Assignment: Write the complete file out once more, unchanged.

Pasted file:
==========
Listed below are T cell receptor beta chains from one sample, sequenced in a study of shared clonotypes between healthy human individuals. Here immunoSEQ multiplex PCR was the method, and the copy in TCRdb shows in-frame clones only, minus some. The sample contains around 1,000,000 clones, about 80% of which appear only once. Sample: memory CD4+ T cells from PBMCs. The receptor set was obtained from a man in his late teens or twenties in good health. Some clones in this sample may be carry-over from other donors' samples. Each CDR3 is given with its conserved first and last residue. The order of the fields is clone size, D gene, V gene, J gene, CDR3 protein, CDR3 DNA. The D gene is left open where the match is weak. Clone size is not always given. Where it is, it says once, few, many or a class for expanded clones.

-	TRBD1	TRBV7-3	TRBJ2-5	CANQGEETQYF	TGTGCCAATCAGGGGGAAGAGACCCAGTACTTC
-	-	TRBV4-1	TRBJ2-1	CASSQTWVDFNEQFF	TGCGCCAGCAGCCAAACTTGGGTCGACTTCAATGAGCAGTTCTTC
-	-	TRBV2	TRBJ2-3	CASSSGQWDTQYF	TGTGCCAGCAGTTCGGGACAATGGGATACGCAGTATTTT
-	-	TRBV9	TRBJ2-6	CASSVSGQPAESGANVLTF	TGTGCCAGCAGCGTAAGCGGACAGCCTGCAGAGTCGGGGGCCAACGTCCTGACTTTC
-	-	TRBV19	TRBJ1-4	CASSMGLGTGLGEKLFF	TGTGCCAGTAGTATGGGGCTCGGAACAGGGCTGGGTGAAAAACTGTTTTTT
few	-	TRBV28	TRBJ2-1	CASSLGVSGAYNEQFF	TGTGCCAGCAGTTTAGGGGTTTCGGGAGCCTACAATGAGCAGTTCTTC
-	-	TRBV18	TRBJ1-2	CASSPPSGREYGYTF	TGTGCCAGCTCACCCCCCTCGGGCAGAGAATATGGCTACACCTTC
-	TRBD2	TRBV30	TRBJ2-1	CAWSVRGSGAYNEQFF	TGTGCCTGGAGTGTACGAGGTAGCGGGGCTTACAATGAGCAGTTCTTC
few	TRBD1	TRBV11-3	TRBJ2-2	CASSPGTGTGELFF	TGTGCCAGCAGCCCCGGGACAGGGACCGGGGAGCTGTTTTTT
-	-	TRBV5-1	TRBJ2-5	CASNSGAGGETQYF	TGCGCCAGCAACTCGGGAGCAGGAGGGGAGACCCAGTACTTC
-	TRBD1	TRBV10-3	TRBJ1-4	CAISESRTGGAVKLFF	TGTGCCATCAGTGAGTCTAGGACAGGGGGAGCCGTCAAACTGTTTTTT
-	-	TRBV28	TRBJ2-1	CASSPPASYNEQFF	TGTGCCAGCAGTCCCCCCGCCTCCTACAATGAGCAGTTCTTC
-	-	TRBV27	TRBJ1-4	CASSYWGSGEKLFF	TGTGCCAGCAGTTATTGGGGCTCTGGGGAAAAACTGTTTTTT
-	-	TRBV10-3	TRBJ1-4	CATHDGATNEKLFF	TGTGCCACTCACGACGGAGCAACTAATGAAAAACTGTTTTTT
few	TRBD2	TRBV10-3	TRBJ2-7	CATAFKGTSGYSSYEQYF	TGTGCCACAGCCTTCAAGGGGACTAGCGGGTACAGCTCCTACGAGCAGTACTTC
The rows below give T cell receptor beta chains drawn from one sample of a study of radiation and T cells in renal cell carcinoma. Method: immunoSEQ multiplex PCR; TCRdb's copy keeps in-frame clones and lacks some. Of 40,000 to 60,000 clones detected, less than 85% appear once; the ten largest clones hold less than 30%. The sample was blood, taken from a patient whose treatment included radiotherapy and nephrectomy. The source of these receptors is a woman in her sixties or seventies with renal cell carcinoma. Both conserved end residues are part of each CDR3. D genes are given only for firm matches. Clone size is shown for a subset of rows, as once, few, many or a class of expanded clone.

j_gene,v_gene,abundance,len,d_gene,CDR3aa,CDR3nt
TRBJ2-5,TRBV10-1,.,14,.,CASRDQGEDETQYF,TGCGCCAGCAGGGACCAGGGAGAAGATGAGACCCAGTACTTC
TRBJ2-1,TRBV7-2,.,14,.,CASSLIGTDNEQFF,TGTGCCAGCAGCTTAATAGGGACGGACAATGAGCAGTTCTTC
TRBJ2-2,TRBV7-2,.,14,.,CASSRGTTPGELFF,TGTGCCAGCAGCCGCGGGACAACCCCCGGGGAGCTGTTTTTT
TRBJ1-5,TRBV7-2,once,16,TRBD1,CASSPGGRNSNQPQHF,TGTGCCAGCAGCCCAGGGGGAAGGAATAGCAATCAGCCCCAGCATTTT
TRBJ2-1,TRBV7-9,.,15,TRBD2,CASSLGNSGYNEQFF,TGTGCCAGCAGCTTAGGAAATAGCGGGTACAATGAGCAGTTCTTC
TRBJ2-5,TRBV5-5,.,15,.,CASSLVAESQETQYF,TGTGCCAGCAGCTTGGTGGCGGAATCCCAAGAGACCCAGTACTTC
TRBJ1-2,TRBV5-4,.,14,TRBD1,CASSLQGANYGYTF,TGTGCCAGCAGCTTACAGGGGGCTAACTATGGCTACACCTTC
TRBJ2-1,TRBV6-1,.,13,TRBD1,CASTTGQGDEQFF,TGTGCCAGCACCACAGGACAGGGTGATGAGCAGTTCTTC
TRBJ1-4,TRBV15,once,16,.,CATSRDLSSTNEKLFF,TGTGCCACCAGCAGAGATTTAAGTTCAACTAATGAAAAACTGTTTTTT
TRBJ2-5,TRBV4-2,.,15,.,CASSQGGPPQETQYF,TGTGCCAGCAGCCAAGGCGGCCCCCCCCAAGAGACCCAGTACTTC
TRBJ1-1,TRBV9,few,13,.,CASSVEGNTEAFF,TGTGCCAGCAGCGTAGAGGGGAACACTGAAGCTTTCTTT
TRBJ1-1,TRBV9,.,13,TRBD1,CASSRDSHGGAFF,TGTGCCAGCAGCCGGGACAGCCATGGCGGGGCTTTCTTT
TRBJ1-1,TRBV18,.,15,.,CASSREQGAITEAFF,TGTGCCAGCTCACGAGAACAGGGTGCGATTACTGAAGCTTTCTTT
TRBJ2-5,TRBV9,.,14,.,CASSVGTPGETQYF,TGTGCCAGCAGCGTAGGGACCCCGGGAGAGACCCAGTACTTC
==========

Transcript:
Listed below are T cell receptor beta chains from one sample, sequenced in a study of shared clonotypes between healthy human individuals. Here immunoSEQ multiplex PCR was the method, and the copy in TCRdb shows in-frame clones only, minus some. The sample contains around 1,000,000 clones, about 80% of which appear only once. Sample: memory CD4+ T cells from PBMCs. The receptor set was obtained from a man in his late teens or twenties in good health. Some clones in this sample may be carry-over from other donors' samples. Each CDR3 is given with its conserved first and last residue. The order of the fields is clone size, D gene, V gene, J gene, CDR3 protein, CDR3 DNA. The D gene is left open where the match is weak. Clone size is not always given. Where it is, it says once, few, many or a class for expanded clones.

-	TRBD1	TRBV7-3	TRBJ2-5	CANQGEETQYF	TGTGCCAATCAGGGGGAAGAGACCCAGTACTTC
-	-	TRBV4-1	TRBJ2-1	CASSQTWVDFNEQFF	TGCGCCAGCAGCCAAACTTGGGTCGACTTCAATGAGCAGTTCTTC
-	-	TRBV2	TRBJ2-3	CASSSGQWDTQYF	TGTGCCAGCAGTTCGGGACAATGGGATACGCAGTATTTT
-	-	TRBV9	TRBJ2-6	CASSVSGQPAESGANVLTF	TGTGCCAGCAGCGTAAGCGGACAGCCTGCAGAGTCGGGGGCCAACGTCCTGACTTTC
-	-	TRBV19	TRBJ1-4	CASSMGLGTGLGEKLFF	TGTGCCAGTAGTATGGGGCTCGGAACAGGGCTGGGTGAAAAACTGTTTTTT
few	-	TRBV28	TRBJ2-1	CASSLGVSGAYNEQFF	TGTGCCAGCAGTTTAGGGGTTTCGGGAGCCTACAATGAGCAGTTCTTC
-	-	TRBV18	TRBJ1-2	CASSPPSGREYGYTF	TGTGCCAGCTCACCCCCCTCGGGCAGAGAATATGGCTACACCTTC
-	TRBD2	TRBV30	TRBJ2-1	CAWSVRGSGAYNEQFF	TGTGCCTGGAGTGTACGAGGTAGCGGGGCTTACAATGAGCAGTTCTTC
few	TRBD1	TRBV11-3	TRBJ2-2	CASSPGTGTGELFF	TGTGCCAGCAGCCCCGGGACAGGGACCGGGGAGCTGTTTTTT
-	-	TRBV5-1	TRBJ2-5	CASNSGAGGETQYF	TGCGCCAGCAACTCGGGAGCAGGAGGGGAGACCCAGTACTTC
-	TRBD1	TRBV10-3	TRBJ1-4	CAISESRTGGAVKLFF	TGTGCCATCAGTGAGTCTAGGACAGGGGGAGCCGTCAAACTGTTTTTT
-	-	TRBV28	TRBJ2-1	CASSPPASYNEQFF	TGTGCCAGCAGTCCCCCCGCCTCCTACAATGAGCAGTTCTTC
-	-	TRBV27	TRBJ1-4	CASSYWGSGEKLFF	TGTGCCAGCAGTTATTGGGGCTCTGGGGAAAAACTGTTTTTT
-	-	TRBV10-3	TRBJ1-4	CATHDGATNEKLFF	TGTGCCACTCACGACGGAGCAACTAATGAAAAACTGTTTTTT
few	TRBD2	TRBV10-3	TRBJ2-7	CATAFKGTSGYSSYEQYF	TGTGCCACAGCCTTCAAGGGGACTAGCGGGTACAGCTCCTACGAGCAGTACTTC
The rows below give T cell receptor beta chains drawn from one sample of a study of radiation and T cells in renal cell carcinoma. Method: immunoSEQ multiplex PCR; TCRdb's copy keeps in-frame clones and lacks some. Of 40,000 to 60,000 clones detected, less than 85% appear once; the ten largest clones hold less than 30%. The sample was blood, taken from a patient whose treatment included radiotherapy and nephrectomy. The source of these receptors is a woman in her sixties or seventies with renal cell carcinoma. Both conserved end residues are part of each CDR3. D genes are given only for firm matches. Clone size is shown for a subset of rows, as once, few, many or a class of expanded clone.

j_gene,v_gene,abundance,len,d_gene,CDR3aa,CDR3nt
TRBJ2-5,TRBV10-1,.,14,.,CASRDQGEDETQYF,TGCGCCAGCAGGGACCAGGGAGAAGATGAGACCCAGTACTTC
TRBJ2-1,TRBV7-2,.,14,.,CASSLIGTDNEQFF,TGTGCCAGCAGCTTAATAGGGACGGACAATGAGCAGTTCTTC
TRBJ2-2,TRBV7-2,.,14,.,CASSRGTTPGELFF,TGTGCCAGCAGCCGCGGGACAACCCCCGGGGAGCTGTTTTTT
TRBJ1-5,TRBV7-2,once,16,TRBD1,CASSPGGRNSNQPQHF,TGTGCCAGCAGCCCAGGGGGAAGGAATAGCAATCAGCCCCAGCATTTT
TRBJ2-1,TRBV7-9,.,15,TRBD2,CASSLGNSGYNEQFF,TGTGCCAGCAGCTTAGGAAATAGCGGGTACAATGAGCAGTTCTTC
TRBJ2-5,TRBV5-5,.,15,.,CASSLVAESQETQYF,TGTGCCAGCAGCTTGGTGGCGGAATCCCAAGAGACCCAGTACTTC
TRBJ1-2,TRBV5-4,.,14,TRBD1,CASSLQGANYGYTF,TGTGCCAGCAGCTTACAGGGGGCTAACTATGGCTACACCTTC
TRBJ2-1,TRBV6-1,.,13,TRBD1,CASTTGQGDEQFF,TGTGCCAGCACCACAGGACAGGGTGATGAGCAGTTCTTC
TRBJ1-4,TRBV15,once,16,.,CATSRDLSSTNEKLFF,TGTGCCACCAGCAGAGATTTAAGTTCAACTAATGAAAAACTGTTTTTT
TRBJ2-5,TRBV4-2,.,15,.,CASSQGGPPQETQYF,TGTGCCAGCAGCCAAGGCGGCCCCCCCCAAGAGACCCAGTACTTC
TRBJ1-1,TRBV9,few,13,.,CASSVEGNTEAFF,TGTGCCAGCAGCGTAGAGGGGAACACTGAAGCTTTCTTT
TRBJ1-1,TRBV9,.,13,TRBD1,CASSRDSHGGAFF,TGTGCCAGCAGCCGGGACAGCCATGGCGGGGCTTTCTTT
TRBJ1-1,TRBV18,.,15,.,CASSREQGAITEAFF,TGTGCCAGCTCACGAGAACAGGGTGCGATTACTGAAGCTTTCTTT
TRBJ2-5,TRBV9,.,14,.,CASSVGTPGETQYF,TGTGCCAGCAGCGTAGGGACCCCGGGAGAGACCCAGTACTTC